Physiological description of multivariate interdependencies between process parameters, morphology and physiology during fed-batch penicillin production

Authors

  • Andreas E. Posch,

    1. Christian Doppler Laboratory for Mechanistic and Physiological Methods for Improved Bioprocesses, Research Area Biochemical Engineering, Inst. of Chemical Engineering, Vienna University of Technology, Vienna, Austria
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  • Christoph Herwig

    Corresponding author
    1. Christian Doppler Laboratory for Mechanistic and Physiological Methods for Improved Bioprocesses, Research Area Biochemical Engineering, Inst. of Chemical Engineering, Vienna University of Technology, Vienna, Austria
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Abstract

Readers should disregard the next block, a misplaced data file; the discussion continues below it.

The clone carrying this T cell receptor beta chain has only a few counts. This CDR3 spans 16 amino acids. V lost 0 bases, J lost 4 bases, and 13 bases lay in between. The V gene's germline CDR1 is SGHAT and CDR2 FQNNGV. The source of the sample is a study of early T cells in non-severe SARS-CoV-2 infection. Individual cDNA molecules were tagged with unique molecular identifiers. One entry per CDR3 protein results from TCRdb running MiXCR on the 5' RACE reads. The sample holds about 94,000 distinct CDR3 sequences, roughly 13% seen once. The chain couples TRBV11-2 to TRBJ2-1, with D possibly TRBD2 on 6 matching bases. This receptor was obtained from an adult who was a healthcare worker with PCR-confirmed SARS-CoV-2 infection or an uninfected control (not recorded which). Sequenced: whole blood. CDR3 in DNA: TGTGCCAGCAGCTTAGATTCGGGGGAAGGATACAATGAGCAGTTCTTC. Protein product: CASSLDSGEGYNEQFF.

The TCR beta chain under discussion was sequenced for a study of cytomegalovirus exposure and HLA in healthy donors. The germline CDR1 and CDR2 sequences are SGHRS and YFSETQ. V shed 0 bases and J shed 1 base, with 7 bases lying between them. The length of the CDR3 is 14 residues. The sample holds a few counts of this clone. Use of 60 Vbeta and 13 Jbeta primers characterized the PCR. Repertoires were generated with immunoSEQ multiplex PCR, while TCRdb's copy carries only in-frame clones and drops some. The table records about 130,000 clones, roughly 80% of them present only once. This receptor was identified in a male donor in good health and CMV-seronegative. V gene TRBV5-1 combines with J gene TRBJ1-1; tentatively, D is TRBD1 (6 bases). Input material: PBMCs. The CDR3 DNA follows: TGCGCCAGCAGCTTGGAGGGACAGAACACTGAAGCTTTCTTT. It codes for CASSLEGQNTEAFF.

Optimization of productivity and economics of industrial bioprocesses requires characterization of interdependencies between process parameters and process performance. In the case of penicillin production, as in other processes, process performance is often closely interlinked with the physiology and morphology of the organism used for production. This study presents a systematic approach to efficiently characterize the physiological effects of multivariate interdependencies between bioprocess design parameters (spore inoculum concentration, pO2 control level and substrate feed rate), morphology, and physiology. Method development and application was performed using the industrial model process of penicillin production. Applying traditional, statistical bioprocess analysis, multivariate correlations of raw bioprocess design parameters (high spore inoculum concentration, low pO2 control as well as reduced glucose feeding) and pellet morphology were identified. A major drawback of raw design parameter correlation models; however, is the lack of transferability across different process scales and regimes. In this context, morphological and physiological bioprocess modeling based on scalable physiological parameters is introduced. In this study, raw parameter effects on pellet morphology were efficiently summarized by the physiological parameter of the biomass yield per substrate. Finally, for the first time to our knowledge, the specific growth rate per spore was described as time-independent determinant for switching from pellet to disperse growth during penicillin production and thus introduced as a novel, scalable key process parameter for pellet morphology and process performance. © 2014 American Institute of Chemical Engineers Biotechnol. Prog., 30:689–699, 2014

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